Bottle filled 1/3 full with pure Purple Power.
Bottle filled 1/3 full with pure Purple Power
Diluted Purple Power Spray
Fill the remainder of the bottle with water.

Step 5: Rinse the engine

It is important to wet the engine compartment surface PRIOR to spraying any Purple Power degreaser. Because Purple Power is stronger than normal cleaners, you want a layer of water to further dilute the cleaner to prevent possible discoloration or etching on plastic or aluminum surfaces. Additionally, this light rinse will knock down the more egregious road grime and filth.

To do this, use a simple garden spray gun attached to a normal garden hose. Lightly shower the entire engine compartment with water using a broad spray pattern. Avoid using a concentrated, high pressure spray stream (this could force water into places it otherwise would not enter, like fuse boxes, electrical connectors, spark plug wells, etc.)  Take a look at the picture below, and copy the spray pattern shown.

Lightly rinse the whole engine compartment.
Lightly rinse the whole engine compartment

Step 6: Apply the Diluted Purple Power Degreaser

Nothing terribly complicated here. Simply grab your spray bottle with the 3:1 solution of Purple Power and water, and generously spray the whole engine compartment. Don’t be shy here. Your trigger finger should be hurting by the time you’re done.  Avoid getting the cleaner on your car’s finish, as it will strip off any wax coating you may have.   Let it soak for a minute or two.

Spray engine cleaner over entire engine compartment
Using the solution we mixed up earlier, spray down the entire engine compartment.

Step 7: Scrub

Take the stiff bristle brush and scrub down the entire engine bay. Try and work from top to bottom, and be careful to not damage or pull any wiring or rubber hoses while scrubbing. You should see some nice suds forming as you scrub.

Gently and carefully scrub the engine bay components
Gently and carefully scrub the engine bay components

Step 8: Rinse

Using your garden hose and spray nozzle attachment, rinse the engine again with a light spray pattern as you saw above, washing off any remaining Purple Power cleaner.

Step 9: Repeat

You will inevitable notice areas that you missed, so simply repeat steps 5-7 until you could eat a steak dinner off your valve covers.

Step 10: Detail work

There are areas that you simply won’t be able to clean any other way than by hand. For this, grab an old towel, spray on your Purple Power solution, and get scrubbing. Follow up with clear water to rinse as usual.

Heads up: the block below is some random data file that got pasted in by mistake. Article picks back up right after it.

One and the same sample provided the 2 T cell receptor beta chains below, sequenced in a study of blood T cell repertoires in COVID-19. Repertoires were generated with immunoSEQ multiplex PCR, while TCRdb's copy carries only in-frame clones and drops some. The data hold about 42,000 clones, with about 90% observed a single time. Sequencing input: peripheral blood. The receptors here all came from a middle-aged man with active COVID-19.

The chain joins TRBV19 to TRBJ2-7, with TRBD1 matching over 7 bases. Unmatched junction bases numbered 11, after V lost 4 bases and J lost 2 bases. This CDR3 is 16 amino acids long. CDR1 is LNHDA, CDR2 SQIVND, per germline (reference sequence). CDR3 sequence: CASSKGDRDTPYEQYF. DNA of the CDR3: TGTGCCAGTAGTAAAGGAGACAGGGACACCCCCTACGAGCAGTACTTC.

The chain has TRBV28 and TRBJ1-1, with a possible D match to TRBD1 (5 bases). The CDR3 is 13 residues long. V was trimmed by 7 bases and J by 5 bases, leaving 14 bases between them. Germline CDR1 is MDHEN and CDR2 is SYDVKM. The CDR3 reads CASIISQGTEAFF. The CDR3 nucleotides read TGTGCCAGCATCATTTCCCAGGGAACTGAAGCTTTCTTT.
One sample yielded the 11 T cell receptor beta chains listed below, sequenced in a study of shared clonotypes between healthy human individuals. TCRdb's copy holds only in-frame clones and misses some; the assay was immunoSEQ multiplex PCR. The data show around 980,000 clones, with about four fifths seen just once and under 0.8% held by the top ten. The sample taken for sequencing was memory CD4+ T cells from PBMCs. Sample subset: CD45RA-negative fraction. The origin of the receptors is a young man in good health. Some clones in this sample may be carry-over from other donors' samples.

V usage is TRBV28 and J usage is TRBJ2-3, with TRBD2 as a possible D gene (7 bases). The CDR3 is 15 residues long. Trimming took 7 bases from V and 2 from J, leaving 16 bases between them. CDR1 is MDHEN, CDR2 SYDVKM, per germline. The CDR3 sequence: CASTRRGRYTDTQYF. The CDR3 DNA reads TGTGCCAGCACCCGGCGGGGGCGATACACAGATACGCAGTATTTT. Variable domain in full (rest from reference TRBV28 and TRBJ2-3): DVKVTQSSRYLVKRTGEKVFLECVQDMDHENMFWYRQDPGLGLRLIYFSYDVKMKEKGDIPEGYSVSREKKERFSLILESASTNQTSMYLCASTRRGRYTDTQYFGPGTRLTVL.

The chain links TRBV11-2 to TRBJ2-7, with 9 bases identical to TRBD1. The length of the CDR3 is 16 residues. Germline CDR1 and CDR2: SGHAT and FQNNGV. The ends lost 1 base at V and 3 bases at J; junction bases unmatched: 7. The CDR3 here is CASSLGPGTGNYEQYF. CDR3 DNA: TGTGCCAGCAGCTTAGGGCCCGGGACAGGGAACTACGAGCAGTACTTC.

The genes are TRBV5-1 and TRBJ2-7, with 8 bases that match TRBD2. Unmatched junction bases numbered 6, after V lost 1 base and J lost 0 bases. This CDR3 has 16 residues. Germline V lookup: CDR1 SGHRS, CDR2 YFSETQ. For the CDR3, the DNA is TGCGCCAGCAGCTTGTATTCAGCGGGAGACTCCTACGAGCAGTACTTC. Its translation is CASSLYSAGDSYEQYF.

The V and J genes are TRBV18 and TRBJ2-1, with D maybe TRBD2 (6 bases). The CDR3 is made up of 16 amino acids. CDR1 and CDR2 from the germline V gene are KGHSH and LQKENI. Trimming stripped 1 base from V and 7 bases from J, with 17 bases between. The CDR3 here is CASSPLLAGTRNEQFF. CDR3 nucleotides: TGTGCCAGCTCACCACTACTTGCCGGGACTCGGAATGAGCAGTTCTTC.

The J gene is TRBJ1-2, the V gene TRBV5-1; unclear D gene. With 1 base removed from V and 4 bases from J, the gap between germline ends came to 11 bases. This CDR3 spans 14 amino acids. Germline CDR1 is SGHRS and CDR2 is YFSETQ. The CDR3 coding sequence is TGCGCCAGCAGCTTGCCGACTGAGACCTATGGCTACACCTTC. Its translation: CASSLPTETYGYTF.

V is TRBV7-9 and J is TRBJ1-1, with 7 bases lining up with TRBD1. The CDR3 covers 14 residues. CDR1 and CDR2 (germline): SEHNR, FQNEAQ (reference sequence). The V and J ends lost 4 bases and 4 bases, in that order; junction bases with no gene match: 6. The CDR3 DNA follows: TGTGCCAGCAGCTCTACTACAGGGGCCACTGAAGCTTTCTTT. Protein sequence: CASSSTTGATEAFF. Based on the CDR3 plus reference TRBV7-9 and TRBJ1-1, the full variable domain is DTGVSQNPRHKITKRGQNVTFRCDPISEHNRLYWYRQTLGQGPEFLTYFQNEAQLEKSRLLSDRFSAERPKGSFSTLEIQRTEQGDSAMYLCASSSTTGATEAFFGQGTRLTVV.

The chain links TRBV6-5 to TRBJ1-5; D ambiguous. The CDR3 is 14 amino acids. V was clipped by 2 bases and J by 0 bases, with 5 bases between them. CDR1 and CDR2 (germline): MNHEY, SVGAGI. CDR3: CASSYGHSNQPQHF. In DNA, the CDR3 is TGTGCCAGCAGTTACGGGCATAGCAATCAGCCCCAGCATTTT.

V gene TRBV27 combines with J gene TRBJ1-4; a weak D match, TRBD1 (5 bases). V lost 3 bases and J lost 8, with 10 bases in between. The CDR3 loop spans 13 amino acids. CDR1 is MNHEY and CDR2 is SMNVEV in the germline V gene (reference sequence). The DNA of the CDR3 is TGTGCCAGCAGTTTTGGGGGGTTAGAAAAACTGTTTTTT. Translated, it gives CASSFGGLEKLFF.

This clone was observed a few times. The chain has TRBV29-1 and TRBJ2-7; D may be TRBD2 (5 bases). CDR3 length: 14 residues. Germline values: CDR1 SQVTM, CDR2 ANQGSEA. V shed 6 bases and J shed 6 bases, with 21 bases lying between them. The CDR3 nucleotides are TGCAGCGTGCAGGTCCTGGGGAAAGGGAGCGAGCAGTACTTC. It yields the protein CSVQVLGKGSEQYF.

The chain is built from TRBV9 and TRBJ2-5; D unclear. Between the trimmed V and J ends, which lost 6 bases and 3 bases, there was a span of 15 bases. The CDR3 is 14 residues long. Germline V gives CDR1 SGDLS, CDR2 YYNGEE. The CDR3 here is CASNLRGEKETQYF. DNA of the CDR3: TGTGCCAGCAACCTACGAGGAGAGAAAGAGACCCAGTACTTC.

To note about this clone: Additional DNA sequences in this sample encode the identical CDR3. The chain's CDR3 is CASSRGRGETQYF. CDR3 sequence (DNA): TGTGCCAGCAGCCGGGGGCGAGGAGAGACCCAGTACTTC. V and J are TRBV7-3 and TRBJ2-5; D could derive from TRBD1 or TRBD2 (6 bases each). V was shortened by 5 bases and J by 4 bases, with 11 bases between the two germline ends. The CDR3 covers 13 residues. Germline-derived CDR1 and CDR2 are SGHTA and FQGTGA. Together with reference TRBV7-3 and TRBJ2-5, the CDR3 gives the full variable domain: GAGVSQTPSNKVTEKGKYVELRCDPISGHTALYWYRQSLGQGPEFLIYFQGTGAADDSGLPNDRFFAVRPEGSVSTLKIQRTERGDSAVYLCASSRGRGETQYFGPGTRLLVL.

Cleaning engine components by hand
You won’t escape having to clean some parts by hand

Step 11: Blow Dry

Water is great for cleaning, but it’s not your engine’s friend. I’ve used an air compressor to dry things off in the past, but my hands-down-favorite tool for this job is a leaf blower.

The air pattern is broader and will have the engine dry very quickly.

Take your time doing this and make sure that everything is good and dry

NOTE: Pay special attention to the area around your spark plugs. Make sure that there is no water in the spark plug wells. Mine are covered with rubber boots to prevent water from entering, but it doesn’t hurt to double check. Water in the ignition system could leave you with an ugly misfire.

Drying engine bay with leaf blower
My TORO leaf blower, the weapon of choice for drying my engine bay
Drying my engine bay with a leaf blower
Get up close and personal with the blower. Make sure you dry out all the nooks and crannies

Step 12: Shine

Now that the dirt, grease, and grime has been removed, your engine bay will look clean, but with a dry, maybe even sun-parched look. To really make your engine compartment look new, follow up with an “engine dressing” product.

A clean engine bay needs some gloss
Clean, but a little chalky-white looking. Let’s add some gloss.

I’m using Gunk Engine Shine Protector and Detailer. A little goes a long way, and I think it provides a very nice sheen, without being overly greasy and wet feeling. I’ve heard of people using tire shine products with success, too. But again, to play it safe, let’s stick with what we know works.

Give the can a good shake and lightly mist your engine bay components.

This isn’t a spray-and-walk-away product. You will need to follow up with an old (but clean) rag or t-shirt and simply spread out the product across all surfaces. You can also apply the product directly to your rag and “shine out” each component.

This will take you 15-20 minutes to do right, but take your time and the results will be worth it

Step 12: Marvel

Stand back and behold your cleaner-than-you-thought-possible engine bay.

Before and After Side Angle
Before and After
Before and After Front Angle
Before and After
Before and After Close Up
Before and After Close Up